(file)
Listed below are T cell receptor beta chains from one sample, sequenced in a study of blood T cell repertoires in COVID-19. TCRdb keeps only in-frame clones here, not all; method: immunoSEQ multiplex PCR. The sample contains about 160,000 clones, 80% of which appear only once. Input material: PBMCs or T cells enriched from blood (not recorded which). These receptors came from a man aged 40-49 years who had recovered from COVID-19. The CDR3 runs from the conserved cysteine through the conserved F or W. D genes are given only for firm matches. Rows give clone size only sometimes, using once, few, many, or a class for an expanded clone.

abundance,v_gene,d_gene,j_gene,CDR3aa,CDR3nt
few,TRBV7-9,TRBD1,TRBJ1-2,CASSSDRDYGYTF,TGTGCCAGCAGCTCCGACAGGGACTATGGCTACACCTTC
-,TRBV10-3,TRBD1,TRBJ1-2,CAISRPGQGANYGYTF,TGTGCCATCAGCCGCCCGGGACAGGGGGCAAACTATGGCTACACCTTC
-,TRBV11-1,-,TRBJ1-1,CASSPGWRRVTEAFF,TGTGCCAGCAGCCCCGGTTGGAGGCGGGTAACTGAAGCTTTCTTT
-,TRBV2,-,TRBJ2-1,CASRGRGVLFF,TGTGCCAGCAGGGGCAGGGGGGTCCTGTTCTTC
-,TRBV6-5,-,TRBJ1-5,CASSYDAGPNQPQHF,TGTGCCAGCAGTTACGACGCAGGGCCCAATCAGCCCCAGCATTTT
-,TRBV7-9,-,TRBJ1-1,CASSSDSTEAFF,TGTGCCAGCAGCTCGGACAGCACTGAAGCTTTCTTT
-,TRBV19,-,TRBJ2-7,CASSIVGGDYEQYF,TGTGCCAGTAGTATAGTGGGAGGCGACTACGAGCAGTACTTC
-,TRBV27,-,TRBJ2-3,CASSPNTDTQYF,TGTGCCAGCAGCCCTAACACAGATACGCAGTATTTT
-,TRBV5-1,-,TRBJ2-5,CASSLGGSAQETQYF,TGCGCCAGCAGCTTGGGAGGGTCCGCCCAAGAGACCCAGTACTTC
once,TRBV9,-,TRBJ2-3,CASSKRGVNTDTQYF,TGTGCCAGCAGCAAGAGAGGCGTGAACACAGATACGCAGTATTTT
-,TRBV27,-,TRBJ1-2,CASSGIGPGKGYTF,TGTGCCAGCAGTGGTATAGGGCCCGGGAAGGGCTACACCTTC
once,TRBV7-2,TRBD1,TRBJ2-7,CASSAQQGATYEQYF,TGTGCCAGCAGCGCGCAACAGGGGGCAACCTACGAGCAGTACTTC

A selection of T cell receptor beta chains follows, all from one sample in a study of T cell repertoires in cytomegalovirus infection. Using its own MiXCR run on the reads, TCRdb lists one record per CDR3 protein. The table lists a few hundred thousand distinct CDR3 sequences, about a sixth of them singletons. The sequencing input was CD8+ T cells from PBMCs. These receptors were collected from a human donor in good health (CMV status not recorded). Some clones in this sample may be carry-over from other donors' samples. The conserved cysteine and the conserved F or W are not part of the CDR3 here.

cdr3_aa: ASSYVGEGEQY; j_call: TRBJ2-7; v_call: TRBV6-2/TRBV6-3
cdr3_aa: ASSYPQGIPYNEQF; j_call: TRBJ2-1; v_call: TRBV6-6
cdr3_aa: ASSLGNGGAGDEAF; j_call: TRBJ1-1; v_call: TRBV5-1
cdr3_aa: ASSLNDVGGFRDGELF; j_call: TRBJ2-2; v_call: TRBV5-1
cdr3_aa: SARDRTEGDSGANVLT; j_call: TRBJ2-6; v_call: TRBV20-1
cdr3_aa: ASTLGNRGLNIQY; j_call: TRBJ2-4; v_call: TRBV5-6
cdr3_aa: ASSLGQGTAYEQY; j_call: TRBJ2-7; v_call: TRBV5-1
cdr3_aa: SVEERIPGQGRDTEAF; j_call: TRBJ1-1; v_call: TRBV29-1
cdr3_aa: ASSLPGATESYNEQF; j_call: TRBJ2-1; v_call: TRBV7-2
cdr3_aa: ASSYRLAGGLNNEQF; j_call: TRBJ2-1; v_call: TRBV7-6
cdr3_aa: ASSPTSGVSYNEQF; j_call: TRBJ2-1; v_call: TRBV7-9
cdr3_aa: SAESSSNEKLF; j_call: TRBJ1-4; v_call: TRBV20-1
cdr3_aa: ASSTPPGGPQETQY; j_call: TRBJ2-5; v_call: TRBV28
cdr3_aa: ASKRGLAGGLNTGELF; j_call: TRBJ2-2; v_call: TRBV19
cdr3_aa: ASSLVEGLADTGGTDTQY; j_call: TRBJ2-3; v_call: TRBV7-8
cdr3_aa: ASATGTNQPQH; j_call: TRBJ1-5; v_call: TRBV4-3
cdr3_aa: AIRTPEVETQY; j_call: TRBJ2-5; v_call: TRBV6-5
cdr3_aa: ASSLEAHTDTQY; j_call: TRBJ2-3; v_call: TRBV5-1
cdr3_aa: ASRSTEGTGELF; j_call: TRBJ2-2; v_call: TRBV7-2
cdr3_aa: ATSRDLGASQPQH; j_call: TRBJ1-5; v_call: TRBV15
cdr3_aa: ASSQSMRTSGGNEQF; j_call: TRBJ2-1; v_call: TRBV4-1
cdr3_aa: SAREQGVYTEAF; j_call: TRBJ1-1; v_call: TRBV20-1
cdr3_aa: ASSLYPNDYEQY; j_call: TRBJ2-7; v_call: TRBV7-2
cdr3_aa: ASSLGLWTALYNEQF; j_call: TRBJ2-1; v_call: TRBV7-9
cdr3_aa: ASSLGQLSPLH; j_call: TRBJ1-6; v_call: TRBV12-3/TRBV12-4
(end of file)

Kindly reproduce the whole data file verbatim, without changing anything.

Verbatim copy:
Listed below are T cell receptor beta chains from one sample, sequenced in a study of blood T cell repertoires in COVID-19. TCRdb keeps only in-frame clones here, not all; method: immunoSEQ multiplex PCR. The sample contains about 160,000 clones, 80% of which appear only once. Input material: PBMCs or T cells enriched from blood (not recorded which). These receptors came from a man aged 40-49 years who had recovered from COVID-19. The CDR3 runs from the conserved cysteine through the conserved F or W. D genes are given only for firm matches. Rows give clone size only sometimes, using once, few, many, or a class for an expanded clone.

abundance,v_gene,d_gene,j_gene,CDR3aa,CDR3nt
few,TRBV7-9,TRBD1,TRBJ1-2,CASSSDRDYGYTF,TGTGCCAGCAGCTCCGACAGGGACTATGGCTACACCTTC
-,TRBV10-3,TRBD1,TRBJ1-2,CAISRPGQGANYGYTF,TGTGCCATCAGCCGCCCGGGACAGGGGGCAAACTATGGCTACACCTTC
-,TRBV11-1,-,TRBJ1-1,CASSPGWRRVTEAFF,TGTGCCAGCAGCCCCGGTTGGAGGCGGGTAACTGAAGCTTTCTTT
-,TRBV2,-,TRBJ2-1,CASRGRGVLFF,TGTGCCAGCAGGGGCAGGGGGGTCCTGTTCTTC
-,TRBV6-5,-,TRBJ1-5,CASSYDAGPNQPQHF,TGTGCCAGCAGTTACGACGCAGGGCCCAATCAGCCCCAGCATTTT
-,TRBV7-9,-,TRBJ1-1,CASSSDSTEAFF,TGTGCCAGCAGCTCGGACAGCACTGAAGCTTTCTTT
-,TRBV19,-,TRBJ2-7,CASSIVGGDYEQYF,TGTGCCAGTAGTATAGTGGGAGGCGACTACGAGCAGTACTTC
-,TRBV27,-,TRBJ2-3,CASSPNTDTQYF,TGTGCCAGCAGCCCTAACACAGATACGCAGTATTTT
-,TRBV5-1,-,TRBJ2-5,CASSLGGSAQETQYF,TGCGCCAGCAGCTTGGGAGGGTCCGCCCAAGAGACCCAGTACTTC
once,TRBV9,-,TRBJ2-3,CASSKRGVNTDTQYF,TGTGCCAGCAGCAAGAGAGGCGTGAACACAGATACGCAGTATTTT
-,TRBV27,-,TRBJ1-2,CASSGIGPGKGYTF,TGTGCCAGCAGTGGTATAGGGCCCGGGAAGGGCTACACCTTC
once,TRBV7-2,TRBD1,TRBJ2-7,CASSAQQGATYEQYF,TGTGCCAGCAGCGCGCAACAGGGGGCAACCTACGAGCAGTACTTC

A selection of T cell receptor beta chains follows, all from one sample in a study of T cell repertoires in cytomegalovirus infection. Using its own MiXCR run on the reads, TCRdb lists one record per CDR3 protein. The table lists a few hundred thousand distinct CDR3 sequences, about a sixth of them singletons. The sequencing input was CD8+ T cells from PBMCs. These receptors were collected from a human donor in good health (CMV status not recorded). Some clones in this sample may be carry-over from other donors' samples. The conserved cysteine and the conserved F or W are not part of the CDR3 here.

cdr3_aa: ASSYVGEGEQY; j_call: TRBJ2-7; v_call: TRBV6-2/TRBV6-3
cdr3_aa: ASSYPQGIPYNEQF; j_call: TRBJ2-1; v_call: TRBV6-6
cdr3_aa: ASSLGNGGAGDEAF; j_call: TRBJ1-1; v_call: TRBV5-1
cdr3_aa: ASSLNDVGGFRDGELF; j_call: TRBJ2-2; v_call: TRBV5-1
cdr3_aa: SARDRTEGDSGANVLT; j_call: TRBJ2-6; v_call: TRBV20-1
cdr3_aa: ASTLGNRGLNIQY; j_call: TRBJ2-4; v_call: TRBV5-6
cdr3_aa: ASSLGQGTAYEQY; j_call: TRBJ2-7; v_call: TRBV5-1
cdr3_aa: SVEERIPGQGRDTEAF; j_call: TRBJ1-1; v_call: TRBV29-1
cdr3_aa: ASSLPGATESYNEQF; j_call: TRBJ2-1; v_call: TRBV7-2
cdr3_aa: ASSYRLAGGLNNEQF; j_call: TRBJ2-1; v_call: TRBV7-6
cdr3_aa: ASSPTSGVSYNEQF; j_call: TRBJ2-1; v_call: TRBV7-9
cdr3_aa: SAESSSNEKLF; j_call: TRBJ1-4; v_call: TRBV20-1
cdr3_aa: ASSTPPGGPQETQY; j_call: TRBJ2-5; v_call: TRBV28
cdr3_aa: ASKRGLAGGLNTGELF; j_call: TRBJ2-2; v_call: TRBV19
cdr3_aa: ASSLVEGLADTGGTDTQY; j_call: TRBJ2-3; v_call: TRBV7-8
cdr3_aa: ASATGTNQPQH; j_call: TRBJ1-5; v_call: TRBV4-3
cdr3_aa: AIRTPEVETQY; j_call: TRBJ2-5; v_call: TRBV6-5
cdr3_aa: ASSLEAHTDTQY; j_call: TRBJ2-3; v_call: TRBV5-1
cdr3_aa: ASRSTEGTGELF; j_call: TRBJ2-2; v_call: TRBV7-2
cdr3_aa: ATSRDLGASQPQH; j_call: TRBJ1-5; v_call: TRBV15
cdr3_aa: ASSQSMRTSGGNEQF; j_call: TRBJ2-1; v_call: TRBV4-1
cdr3_aa: SAREQGVYTEAF; j_call: TRBJ1-1; v_call: TRBV20-1
cdr3_aa: ASSLYPNDYEQY; j_call: TRBJ2-7; v_call: TRBV7-2
cdr3_aa: ASSLGLWTALYNEQF; j_call: TRBJ2-1; v_call: TRBV7-9
cdr3_aa: ASSLGQLSPLH; j_call: TRBJ1-6; v_call: TRBV12-3/TRBV12-4